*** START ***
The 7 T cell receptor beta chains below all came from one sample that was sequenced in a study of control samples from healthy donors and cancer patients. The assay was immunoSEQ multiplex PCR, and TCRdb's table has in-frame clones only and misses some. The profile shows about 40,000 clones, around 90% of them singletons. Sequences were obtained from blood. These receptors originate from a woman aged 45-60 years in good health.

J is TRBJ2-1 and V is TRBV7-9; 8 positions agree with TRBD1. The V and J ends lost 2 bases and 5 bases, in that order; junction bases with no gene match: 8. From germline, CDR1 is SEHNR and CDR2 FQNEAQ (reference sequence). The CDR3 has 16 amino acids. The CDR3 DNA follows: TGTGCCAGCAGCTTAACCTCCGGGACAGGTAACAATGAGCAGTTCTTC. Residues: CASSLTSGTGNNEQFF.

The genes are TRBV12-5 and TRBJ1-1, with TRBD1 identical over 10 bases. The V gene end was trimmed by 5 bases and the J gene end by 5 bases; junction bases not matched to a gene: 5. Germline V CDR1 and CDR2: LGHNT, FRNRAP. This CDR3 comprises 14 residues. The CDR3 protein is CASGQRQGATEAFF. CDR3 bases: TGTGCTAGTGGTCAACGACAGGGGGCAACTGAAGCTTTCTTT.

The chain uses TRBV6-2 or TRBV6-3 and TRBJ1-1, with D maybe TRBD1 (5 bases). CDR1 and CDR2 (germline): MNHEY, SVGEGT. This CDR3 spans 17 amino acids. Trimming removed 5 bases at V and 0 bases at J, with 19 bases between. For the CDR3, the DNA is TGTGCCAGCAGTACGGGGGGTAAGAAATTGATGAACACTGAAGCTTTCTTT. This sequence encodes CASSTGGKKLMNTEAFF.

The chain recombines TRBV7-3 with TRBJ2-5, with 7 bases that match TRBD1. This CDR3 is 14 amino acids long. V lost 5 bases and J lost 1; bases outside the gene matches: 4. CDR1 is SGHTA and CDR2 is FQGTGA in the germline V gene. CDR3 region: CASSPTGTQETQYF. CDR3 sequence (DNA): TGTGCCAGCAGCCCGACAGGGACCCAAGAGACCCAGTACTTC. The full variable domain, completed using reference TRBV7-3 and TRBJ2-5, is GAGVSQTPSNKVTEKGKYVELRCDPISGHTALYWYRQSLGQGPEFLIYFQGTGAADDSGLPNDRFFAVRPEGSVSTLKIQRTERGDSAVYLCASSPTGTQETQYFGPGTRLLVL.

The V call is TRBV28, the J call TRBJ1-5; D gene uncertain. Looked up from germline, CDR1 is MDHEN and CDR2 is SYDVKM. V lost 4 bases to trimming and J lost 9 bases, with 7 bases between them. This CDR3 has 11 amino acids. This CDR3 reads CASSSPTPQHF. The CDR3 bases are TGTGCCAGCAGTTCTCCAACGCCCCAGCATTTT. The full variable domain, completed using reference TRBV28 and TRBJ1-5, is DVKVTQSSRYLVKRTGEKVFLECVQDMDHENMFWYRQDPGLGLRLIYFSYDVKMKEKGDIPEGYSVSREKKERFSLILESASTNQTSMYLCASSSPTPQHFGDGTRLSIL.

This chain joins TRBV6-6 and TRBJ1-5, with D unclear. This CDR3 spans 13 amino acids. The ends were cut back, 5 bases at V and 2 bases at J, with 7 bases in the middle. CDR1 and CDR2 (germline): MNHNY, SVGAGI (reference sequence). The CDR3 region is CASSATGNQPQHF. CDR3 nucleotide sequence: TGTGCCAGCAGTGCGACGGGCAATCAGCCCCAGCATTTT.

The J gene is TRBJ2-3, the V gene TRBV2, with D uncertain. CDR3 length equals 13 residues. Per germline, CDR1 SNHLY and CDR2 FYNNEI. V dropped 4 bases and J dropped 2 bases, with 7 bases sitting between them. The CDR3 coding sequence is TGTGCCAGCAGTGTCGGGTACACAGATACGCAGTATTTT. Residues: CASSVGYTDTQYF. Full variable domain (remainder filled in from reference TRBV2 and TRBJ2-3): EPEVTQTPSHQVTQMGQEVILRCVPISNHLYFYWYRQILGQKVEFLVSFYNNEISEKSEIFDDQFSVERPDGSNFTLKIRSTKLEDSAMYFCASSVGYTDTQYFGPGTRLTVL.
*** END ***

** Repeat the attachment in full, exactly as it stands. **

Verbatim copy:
The 7 T cell receptor beta chains below all came from one sample that was sequenced in a study of control samples from healthy donors and cancer patients. The assay was immunoSEQ multiplex PCR, and TCRdb's table has in-frame clones only and misses some. The profile shows about 40,000 clones, around 90% of them singletons. Sequences were obtained from blood. These receptors originate from a woman aged 45-60 years in good health.

J is TRBJ2-1 and V is TRBV7-9; 8 positions agree with TRBD1. The V and J ends lost 2 bases and 5 bases, in that order; junction bases with no gene match: 8. From germline, CDR1 is SEHNR and CDR2 FQNEAQ (reference sequence). The CDR3 has 16 amino acids. The CDR3 DNA follows: TGTGCCAGCAGCTTAACCTCCGGGACAGGTAACAATGAGCAGTTCTTC. Residues: CASSLTSGTGNNEQFF.

The genes are TRBV12-5 and TRBJ1-1, with TRBD1 identical over 10 bases. The V gene end was trimmed by 5 bases and the J gene end by 5 bases; junction bases not matched to a gene: 5. Germline V CDR1 and CDR2: LGHNT, FRNRAP. This CDR3 comprises 14 residues. The CDR3 protein is CASGQRQGATEAFF. CDR3 bases: TGTGCTAGTGGTCAACGACAGGGGGCAACTGAAGCTTTCTTT.

The chain uses TRBV6-2 or TRBV6-3 and TRBJ1-1, with D maybe TRBD1 (5 bases). CDR1 and CDR2 (germline): MNHEY, SVGEGT. This CDR3 spans 17 amino acids. Trimming removed 5 bases at V and 0 bases at J, with 19 bases between. For the CDR3, the DNA is TGTGCCAGCAGTACGGGGGGTAAGAAATTGATGAACACTGAAGCTTTCTTT. This sequence encodes CASSTGGKKLMNTEAFF.

The chain recombines TRBV7-3 with TRBJ2-5, with 7 bases that match TRBD1. This CDR3 is 14 amino acids long. V lost 5 bases and J lost 1; bases outside the gene matches: 4. CDR1 is SGHTA and CDR2 is FQGTGA in the germline V gene. CDR3 region: CASSPTGTQETQYF. CDR3 sequence (DNA): TGTGCCAGCAGCCCGACAGGGACCCAAGAGACCCAGTACTTC. The full variable domain, completed using reference TRBV7-3 and TRBJ2-5, is GAGVSQTPSNKVTEKGKYVELRCDPISGHTALYWYRQSLGQGPEFLIYFQGTGAADDSGLPNDRFFAVRPEGSVSTLKIQRTERGDSAVYLCASSPTGTQETQYFGPGTRLLVL.

The V call is TRBV28, the J call TRBJ1-5; D gene uncertain. Looked up from germline, CDR1 is MDHEN and CDR2 is SYDVKM. V lost 4 bases to trimming and J lost 9 bases, with 7 bases between them. This CDR3 has 11 amino acids. This CDR3 reads CASSSPTPQHF. The CDR3 bases are TGTGCCAGCAGTTCTCCAACGCCCCAGCATTTT. The full variable domain, completed using reference TRBV28 and TRBJ1-5, is DVKVTQSSRYLVKRTGEKVFLECVQDMDHENMFWYRQDPGLGLRLIYFSYDVKMKEKGDIPEGYSVSREKKERFSLILESASTNQTSMYLCASSSPTPQHFGDGTRLSIL.

This chain joins TRBV6-6 and TRBJ1-5, with D unclear. This CDR3 spans 13 amino acids. The ends were cut back, 5 bases at V and 2 bases at J, with 7 bases in the middle. CDR1 and CDR2 (germline): MNHNY, SVGAGI (reference sequence). The CDR3 region is CASSATGNQPQHF. CDR3 nucleotide sequence: TGTGCCAGCAGTGCGACGGGCAATCAGCCCCAGCATTTT.

The J gene is TRBJ2-3, the V gene TRBV2, with D uncertain. CDR3 length equals 13 residues. Per germline, CDR1 SNHLY and CDR2 FYNNEI. V dropped 4 bases and J dropped 2 bases, with 7 bases sitting between them. The CDR3 coding sequence is TGTGCCAGCAGTGTCGGGTACACAGATACGCAGTATTTT. Residues: CASSVGYTDTQYF. Full variable domain (remainder filled in from reference TRBV2 and TRBJ2-3): EPEVTQTPSHQVTQMGQEVILRCVPISNHLYFYWYRQILGQKVEFLVSFYNNEISEKSEIFDDQFSVERPDGSNFTLKIRSTKLEDSAMYFCASSVGYTDTQYFGPGTRLTVL.